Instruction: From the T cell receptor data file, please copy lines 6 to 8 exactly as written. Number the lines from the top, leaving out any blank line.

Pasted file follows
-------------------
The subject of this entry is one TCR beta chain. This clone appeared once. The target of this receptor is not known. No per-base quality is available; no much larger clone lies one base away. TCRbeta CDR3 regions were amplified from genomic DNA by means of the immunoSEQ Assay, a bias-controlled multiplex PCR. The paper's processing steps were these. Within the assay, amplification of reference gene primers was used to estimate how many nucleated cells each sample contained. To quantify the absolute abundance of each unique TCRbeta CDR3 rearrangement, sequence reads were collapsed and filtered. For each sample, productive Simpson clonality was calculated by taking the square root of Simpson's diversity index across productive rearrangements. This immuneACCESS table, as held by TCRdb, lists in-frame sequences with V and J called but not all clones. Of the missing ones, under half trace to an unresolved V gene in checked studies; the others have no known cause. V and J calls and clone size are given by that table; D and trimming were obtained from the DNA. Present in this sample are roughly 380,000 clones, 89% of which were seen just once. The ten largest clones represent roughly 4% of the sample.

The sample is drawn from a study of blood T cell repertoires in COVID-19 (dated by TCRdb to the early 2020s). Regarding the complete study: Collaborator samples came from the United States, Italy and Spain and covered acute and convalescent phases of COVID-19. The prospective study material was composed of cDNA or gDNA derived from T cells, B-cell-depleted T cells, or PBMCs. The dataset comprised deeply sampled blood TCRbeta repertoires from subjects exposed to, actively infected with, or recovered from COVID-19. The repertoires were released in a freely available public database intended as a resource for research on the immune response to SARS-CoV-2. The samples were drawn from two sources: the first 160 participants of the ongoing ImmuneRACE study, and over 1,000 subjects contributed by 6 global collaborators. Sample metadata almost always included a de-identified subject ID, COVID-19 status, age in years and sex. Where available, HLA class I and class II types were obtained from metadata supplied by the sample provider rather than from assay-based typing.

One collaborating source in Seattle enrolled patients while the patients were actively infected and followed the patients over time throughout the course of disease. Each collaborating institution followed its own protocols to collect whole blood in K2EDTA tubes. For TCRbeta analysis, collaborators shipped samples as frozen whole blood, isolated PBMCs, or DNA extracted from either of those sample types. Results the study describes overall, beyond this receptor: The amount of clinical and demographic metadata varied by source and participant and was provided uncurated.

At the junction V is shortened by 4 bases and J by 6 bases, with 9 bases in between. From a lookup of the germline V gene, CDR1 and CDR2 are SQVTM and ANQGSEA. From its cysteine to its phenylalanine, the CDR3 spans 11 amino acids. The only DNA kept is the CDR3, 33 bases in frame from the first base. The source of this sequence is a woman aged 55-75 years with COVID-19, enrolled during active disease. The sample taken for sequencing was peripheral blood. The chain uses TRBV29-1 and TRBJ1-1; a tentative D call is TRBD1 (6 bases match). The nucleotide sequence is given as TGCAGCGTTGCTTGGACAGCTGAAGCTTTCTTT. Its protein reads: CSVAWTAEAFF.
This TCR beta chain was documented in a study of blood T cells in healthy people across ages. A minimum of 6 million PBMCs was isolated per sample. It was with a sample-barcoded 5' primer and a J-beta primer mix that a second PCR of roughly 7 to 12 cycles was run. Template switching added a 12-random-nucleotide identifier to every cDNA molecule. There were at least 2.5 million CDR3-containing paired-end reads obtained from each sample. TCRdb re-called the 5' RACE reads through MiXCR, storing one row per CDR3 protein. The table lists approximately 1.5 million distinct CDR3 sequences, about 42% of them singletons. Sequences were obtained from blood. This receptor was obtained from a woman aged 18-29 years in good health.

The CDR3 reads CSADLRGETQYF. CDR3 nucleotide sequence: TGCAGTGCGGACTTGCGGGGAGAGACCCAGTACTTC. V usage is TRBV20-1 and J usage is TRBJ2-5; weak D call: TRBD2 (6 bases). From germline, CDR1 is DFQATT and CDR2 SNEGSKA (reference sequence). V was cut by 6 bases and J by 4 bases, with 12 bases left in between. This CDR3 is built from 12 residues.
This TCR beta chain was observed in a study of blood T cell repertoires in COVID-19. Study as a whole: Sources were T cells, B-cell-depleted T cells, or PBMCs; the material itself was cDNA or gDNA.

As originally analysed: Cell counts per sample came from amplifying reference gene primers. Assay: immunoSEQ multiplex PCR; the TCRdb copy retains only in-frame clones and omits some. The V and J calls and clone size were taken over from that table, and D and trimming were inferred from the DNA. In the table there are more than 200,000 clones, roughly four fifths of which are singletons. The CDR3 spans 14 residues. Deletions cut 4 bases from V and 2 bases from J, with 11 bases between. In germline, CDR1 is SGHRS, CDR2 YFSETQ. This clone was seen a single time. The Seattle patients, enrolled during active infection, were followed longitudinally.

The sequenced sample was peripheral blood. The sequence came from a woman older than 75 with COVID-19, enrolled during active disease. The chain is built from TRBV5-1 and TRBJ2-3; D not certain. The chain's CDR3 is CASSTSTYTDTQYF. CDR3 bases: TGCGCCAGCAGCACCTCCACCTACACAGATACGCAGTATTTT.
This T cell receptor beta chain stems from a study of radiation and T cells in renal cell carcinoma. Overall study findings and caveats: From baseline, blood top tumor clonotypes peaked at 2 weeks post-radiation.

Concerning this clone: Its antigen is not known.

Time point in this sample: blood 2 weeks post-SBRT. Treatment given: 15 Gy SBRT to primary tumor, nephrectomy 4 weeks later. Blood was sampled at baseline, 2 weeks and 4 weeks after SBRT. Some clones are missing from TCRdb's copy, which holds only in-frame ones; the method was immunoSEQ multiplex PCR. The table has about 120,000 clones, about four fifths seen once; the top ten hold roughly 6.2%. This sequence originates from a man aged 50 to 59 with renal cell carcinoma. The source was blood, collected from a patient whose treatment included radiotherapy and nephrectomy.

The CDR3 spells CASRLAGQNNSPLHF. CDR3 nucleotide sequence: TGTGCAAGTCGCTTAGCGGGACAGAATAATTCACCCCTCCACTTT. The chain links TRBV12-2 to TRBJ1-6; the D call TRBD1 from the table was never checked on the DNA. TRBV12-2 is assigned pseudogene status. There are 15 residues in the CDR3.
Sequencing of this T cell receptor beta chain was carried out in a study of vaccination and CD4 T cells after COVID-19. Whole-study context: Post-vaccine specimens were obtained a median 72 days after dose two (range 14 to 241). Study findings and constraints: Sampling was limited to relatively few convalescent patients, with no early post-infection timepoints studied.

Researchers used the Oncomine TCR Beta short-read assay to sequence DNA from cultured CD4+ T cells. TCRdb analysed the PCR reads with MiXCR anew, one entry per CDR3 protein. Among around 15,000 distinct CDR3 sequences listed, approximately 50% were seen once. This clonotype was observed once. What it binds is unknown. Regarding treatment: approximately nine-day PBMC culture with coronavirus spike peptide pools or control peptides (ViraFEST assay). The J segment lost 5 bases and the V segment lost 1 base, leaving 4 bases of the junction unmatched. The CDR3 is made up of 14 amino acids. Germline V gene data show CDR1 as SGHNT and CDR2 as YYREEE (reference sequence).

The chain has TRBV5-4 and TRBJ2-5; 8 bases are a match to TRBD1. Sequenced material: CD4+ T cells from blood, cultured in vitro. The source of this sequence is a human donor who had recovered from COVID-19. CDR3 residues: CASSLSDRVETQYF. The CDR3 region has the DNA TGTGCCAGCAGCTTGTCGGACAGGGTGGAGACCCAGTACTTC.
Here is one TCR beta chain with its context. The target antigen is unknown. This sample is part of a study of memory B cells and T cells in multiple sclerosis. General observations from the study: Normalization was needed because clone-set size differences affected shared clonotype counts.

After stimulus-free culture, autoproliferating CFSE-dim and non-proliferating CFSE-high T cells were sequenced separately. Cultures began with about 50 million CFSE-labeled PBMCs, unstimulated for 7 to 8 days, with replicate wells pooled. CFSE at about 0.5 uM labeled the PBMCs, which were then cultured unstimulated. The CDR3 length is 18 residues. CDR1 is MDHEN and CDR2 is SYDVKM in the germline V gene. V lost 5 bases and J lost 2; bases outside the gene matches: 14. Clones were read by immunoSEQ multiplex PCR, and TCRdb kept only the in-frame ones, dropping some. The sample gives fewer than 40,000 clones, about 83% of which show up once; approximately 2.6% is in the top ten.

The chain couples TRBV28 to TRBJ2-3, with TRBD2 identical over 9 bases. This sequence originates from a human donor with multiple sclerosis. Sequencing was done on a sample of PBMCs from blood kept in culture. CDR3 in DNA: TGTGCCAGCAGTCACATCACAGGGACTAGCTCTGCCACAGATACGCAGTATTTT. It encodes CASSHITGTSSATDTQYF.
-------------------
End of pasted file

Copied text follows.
The CDR3 reads CSADLRGETQYF. CDR3 nucleotide sequence: TGCAGTGCGGACTTGCGGGGAGAGACCCAGTACTTC. V usage is TRBV20-1 and J usage is TRBJ2-5; weak D call: TRBD2 (6 bases). From germline, CDR1 is DFQATT and CDR2 SNEGSKA (reference sequence). V was cut by 6 bases and J by 4 bases, with 12 bases left in between. This CDR3 is built from 12 residues.
This TCR beta chain was observed in a study of blood T cell repertoires in COVID-19. Study as a whole: Sources were T cells, B-cell-depleted T cells, or PBMCs; the material itself was cDNA or gDNA.

As originally analysed: Cell counts per sample came from amplifying reference gene primers. Assay: immunoSEQ multiplex PCR; the TCRdb copy retains only in-frame clones and omits some. The V and J calls and clone size were taken over from that table, and D and trimming were inferred from the DNA. In the table there are more than 200,000 clones, roughly four fifths of which are singletons. The CDR3 spans 14 residues. Deletions cut 4 bases from V and 2 bases from J, with 11 bases between. In germline, CDR1 is SGHRS, CDR2 YFSETQ. This clone was seen a single time. The Seattle patients, enrolled during active infection, were followed longitudinally.